• DNS authentication services: DNS authentication services that include SPF, DKIM, and DMARC protocols help prevent fake websites (spoofing) and impersonation. With DNS authentication, users are blocked from visiting sites that are flagged malicious by the software.
  • Anti-impersonation technology: One of the cornerstones of phishing attacks is the criminal’s use of impersonation. Anti-impersonation technology scans inbound emails and detects abnormalities in headers, domains, and suspect body content.

Cybersecurity Services from Everound

At Everound, we make it our business to protect our clients from phishing and cyberattacks. As a managed IT services provider, we offer comprehensive cybersecurity solutions to protect organizations from phishing, data breaches, dark web threats, malware, viruses, and more.

Unsure if your business is protected and able to sustain a cyber threat? Reach out today for a free cybersecurity audit. We will take a look at your current IT infrastructure, assess vulnerabilities, and work with you to come up with a robust cybersecurity plan. Let us focus on your IT, so you can focus on your business.

Ransomware attacks are on the rise and are making national and global news headlines and for good cause. In 2020, there was a 150% increase in attacks and a 300% increase in the amount of ransom paid. This increase does not appear to be slowing down either. To date, the amount of ransomware attacks in 2021 has surpassed all of last year. What is contributing to this increase?

While there are several factors that have contributed to the increase, one main reason was the immediate shift to remote work during 2020. Almost overnight, many businesses went 100% remote without a cybersecurity plan in place. Workers were utilizing their personal computers and laptops and logging on from home on unsecured VPN networks rather than connecting at the office through a secure network. Cybercriminals were able to exploit security weaknesses at both large and small businesses.

Do you know your risk for a ransomware attack at your business? Let’s take a look at how ransomware attacks have changed, who is at risk for an attack, and ways to reduce your risk.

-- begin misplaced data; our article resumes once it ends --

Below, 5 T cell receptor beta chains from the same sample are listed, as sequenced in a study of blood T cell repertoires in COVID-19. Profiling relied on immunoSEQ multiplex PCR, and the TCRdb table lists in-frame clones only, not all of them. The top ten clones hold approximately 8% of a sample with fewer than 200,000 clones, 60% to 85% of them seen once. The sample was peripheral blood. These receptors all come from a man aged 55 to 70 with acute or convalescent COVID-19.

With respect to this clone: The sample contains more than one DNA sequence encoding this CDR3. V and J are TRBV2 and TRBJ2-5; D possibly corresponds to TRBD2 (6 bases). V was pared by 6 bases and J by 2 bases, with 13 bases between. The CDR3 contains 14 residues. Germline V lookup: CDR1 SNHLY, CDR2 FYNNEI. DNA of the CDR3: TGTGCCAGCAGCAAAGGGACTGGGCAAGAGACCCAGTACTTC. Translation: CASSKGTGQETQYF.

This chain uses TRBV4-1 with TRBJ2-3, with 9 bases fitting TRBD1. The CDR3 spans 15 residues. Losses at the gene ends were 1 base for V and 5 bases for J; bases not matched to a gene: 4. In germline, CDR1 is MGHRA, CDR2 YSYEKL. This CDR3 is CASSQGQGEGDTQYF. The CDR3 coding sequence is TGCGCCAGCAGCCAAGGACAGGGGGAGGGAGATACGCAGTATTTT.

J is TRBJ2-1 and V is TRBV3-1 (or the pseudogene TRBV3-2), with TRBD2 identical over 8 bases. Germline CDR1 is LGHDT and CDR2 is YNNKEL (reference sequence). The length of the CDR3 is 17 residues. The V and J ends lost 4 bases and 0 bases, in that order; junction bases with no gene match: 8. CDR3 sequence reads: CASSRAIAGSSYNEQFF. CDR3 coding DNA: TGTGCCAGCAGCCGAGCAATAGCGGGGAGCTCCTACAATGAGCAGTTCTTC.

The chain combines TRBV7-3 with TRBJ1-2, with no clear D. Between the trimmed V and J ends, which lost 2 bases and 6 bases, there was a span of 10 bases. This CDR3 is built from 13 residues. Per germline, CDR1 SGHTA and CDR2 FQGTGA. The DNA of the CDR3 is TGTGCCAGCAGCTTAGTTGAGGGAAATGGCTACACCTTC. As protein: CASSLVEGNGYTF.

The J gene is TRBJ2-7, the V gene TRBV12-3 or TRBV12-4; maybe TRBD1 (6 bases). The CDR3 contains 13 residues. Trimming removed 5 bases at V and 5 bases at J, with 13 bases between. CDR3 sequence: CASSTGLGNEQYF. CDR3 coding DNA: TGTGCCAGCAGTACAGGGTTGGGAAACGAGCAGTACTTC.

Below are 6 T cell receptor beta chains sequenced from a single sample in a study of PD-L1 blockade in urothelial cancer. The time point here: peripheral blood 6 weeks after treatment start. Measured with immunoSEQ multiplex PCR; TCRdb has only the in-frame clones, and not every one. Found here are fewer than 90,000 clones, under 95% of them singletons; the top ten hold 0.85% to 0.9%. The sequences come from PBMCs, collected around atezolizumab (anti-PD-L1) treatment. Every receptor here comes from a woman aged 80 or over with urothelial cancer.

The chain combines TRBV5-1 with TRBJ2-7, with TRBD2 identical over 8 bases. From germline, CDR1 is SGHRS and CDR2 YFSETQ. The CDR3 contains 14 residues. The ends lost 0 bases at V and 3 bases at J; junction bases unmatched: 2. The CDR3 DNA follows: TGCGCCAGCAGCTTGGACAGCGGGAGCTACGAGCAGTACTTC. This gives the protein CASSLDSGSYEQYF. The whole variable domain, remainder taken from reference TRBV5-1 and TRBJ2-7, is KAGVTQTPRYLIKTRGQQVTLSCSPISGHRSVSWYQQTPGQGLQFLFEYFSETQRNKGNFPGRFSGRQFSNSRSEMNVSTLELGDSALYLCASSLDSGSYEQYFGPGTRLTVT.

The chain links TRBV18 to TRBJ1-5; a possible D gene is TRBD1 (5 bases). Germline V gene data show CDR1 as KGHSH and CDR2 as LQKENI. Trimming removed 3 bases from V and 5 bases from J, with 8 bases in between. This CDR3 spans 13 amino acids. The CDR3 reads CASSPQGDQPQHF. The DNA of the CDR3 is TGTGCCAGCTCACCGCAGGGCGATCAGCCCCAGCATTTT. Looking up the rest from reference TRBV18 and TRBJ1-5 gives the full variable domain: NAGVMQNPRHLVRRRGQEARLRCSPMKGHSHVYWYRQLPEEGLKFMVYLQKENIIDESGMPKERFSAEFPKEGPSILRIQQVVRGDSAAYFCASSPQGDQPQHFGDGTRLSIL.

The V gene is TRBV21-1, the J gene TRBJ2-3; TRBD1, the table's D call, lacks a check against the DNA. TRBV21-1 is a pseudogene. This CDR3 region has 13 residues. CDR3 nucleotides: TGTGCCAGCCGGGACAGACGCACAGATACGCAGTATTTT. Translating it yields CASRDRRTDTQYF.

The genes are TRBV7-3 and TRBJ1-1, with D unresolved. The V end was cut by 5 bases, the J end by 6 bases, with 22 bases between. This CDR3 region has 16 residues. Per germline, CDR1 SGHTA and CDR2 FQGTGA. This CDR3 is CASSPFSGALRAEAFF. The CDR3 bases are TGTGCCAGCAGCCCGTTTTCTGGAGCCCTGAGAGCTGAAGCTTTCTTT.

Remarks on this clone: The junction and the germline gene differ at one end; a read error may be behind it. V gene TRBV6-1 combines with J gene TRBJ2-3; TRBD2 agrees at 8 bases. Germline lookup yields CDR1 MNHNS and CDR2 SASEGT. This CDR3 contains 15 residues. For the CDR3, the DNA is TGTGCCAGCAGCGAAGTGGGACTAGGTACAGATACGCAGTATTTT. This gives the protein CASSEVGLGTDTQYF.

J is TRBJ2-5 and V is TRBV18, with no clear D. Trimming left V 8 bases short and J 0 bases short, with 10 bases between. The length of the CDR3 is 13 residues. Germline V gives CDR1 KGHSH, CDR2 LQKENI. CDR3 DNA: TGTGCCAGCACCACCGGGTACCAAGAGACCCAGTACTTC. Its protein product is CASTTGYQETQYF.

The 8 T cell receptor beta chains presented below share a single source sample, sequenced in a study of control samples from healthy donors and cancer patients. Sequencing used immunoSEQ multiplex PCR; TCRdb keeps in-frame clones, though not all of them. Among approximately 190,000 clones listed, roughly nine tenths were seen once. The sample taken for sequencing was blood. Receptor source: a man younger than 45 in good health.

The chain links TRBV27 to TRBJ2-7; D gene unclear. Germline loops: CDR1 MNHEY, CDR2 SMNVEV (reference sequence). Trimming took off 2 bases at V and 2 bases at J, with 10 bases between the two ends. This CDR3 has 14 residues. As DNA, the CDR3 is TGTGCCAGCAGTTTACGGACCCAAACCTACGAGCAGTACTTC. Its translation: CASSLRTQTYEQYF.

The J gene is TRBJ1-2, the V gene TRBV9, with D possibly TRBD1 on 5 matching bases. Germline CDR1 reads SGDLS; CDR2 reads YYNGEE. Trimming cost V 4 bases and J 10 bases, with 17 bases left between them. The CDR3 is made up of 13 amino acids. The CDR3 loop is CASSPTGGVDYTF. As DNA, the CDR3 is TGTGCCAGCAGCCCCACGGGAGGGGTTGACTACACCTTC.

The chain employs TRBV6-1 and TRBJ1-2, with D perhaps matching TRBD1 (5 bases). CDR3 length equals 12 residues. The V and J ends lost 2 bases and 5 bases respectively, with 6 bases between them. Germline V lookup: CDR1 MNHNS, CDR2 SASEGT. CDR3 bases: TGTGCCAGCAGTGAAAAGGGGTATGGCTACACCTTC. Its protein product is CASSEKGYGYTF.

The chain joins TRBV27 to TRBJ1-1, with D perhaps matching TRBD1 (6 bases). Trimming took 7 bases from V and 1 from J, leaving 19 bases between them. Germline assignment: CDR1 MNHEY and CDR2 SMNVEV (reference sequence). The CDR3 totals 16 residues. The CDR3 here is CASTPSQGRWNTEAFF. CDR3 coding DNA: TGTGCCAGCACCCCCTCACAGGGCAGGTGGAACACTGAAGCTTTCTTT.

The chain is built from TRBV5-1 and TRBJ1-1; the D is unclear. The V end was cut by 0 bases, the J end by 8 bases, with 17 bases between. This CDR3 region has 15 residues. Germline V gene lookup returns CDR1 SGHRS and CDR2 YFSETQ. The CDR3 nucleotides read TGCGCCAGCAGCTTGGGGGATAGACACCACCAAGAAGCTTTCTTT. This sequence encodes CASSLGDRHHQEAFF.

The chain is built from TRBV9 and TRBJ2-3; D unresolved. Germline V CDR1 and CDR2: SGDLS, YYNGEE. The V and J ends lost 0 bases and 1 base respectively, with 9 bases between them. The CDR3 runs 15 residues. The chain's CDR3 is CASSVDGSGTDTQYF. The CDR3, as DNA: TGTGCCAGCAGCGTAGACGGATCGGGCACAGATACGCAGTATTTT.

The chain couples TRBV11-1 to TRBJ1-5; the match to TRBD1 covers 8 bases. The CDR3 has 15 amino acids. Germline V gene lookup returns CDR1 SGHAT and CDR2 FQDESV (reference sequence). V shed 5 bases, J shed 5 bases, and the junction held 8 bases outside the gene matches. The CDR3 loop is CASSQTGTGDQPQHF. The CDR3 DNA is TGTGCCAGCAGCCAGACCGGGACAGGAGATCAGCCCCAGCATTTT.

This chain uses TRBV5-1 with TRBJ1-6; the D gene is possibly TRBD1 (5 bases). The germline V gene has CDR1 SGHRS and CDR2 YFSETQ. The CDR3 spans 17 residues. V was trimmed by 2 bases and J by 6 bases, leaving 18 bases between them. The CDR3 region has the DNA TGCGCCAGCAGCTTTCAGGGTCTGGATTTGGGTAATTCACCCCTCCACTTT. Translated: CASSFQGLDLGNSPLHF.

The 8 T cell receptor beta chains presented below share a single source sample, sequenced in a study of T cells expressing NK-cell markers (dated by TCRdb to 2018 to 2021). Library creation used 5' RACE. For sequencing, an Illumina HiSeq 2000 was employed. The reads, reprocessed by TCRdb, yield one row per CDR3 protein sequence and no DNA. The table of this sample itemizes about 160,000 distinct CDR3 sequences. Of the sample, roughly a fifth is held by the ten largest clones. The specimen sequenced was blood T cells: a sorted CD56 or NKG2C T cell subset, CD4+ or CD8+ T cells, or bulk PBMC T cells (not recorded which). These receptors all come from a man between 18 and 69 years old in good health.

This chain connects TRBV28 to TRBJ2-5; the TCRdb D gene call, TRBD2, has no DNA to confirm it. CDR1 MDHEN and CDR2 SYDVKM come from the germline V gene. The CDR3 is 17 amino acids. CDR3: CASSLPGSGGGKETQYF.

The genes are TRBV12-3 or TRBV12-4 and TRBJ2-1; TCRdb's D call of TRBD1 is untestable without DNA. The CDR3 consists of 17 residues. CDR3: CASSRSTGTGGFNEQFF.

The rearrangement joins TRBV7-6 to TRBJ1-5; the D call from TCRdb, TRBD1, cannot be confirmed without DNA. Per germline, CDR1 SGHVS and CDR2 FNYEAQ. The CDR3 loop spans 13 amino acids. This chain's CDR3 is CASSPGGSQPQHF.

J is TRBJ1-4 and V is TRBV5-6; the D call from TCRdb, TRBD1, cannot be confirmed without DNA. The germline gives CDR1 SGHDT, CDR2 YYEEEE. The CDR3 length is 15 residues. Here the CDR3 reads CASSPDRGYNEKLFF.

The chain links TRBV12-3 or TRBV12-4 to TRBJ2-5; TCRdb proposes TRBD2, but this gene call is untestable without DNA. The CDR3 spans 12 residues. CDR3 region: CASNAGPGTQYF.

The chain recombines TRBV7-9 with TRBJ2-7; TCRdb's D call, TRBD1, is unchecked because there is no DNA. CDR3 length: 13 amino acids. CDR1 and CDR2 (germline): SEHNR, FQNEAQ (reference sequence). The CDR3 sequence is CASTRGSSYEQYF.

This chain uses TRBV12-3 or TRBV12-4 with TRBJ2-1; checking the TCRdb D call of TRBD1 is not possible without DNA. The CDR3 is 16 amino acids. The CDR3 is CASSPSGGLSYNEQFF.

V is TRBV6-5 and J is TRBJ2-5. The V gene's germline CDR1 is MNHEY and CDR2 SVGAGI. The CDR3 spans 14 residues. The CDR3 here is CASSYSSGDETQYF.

More Sophisticated Attacks

How Ransomware Attacks Have Changed

When you think of a ransomware attack, you may think of a lone person sitting in a dark basement hacking into a company’s network trying to gain access to sensitive information. The hacker gains access to the company through phishing emails and once in the network, deploys malware that encrypts servers and sensitive company data. While this methodology still occurs, the entire process has evolved, is more organized, and is a massive, profitable business.

While there are still ‘lone wolves’ executing ransomware attacks, most data breaches occur at the hands of a group of sophisticated, strategic cybercriminals. These organizations, usually located in eastern Europe, are extraordinarily adept at infiltrating a company’s servers and planting ransomware. They extract as much sensitive company information as possible in order to demand ransom payments.

Another factor in the increase of ransomware attacks is ransomware-as-a-service (RaaS). Think of RaaS as a franchise model for ransomware attacks. Large-scale, organized groups of cyber criminals, such as DarkSide and REvil, franchise their capabilities such as encryption tools, communications, and ransom collections to independent hackers in exchange for a percentage of the collected ransom. This model has allowed ransomware attacks to be outsourced across the globe.

Is Your Business at Risk?

Who Is at Risk for an Attack?

Ransomware is a profitable business and ransom demands have escalated over the last two years. It’s no surprise that attackers are targeting large organizations who are likely to pay a ransom rather than have their business frozen for more than a day or two. Several different industries have been targeted recently including healthcare and critical infrastructure. The highly visible Colonial Pipeline attack crippled the company and the fuel supply chain on the East coast.

While large-scale ransomware attacks have made the news, there are many more that do not make national headlines. Small organizations are also at risk for an attack, especially by bots programmed to use a ‘shotgun approach’ at ransomware. These bots will scan thousands of company websites looking for email addresses, social media profiles, and any other personal data to use in a cyber attack.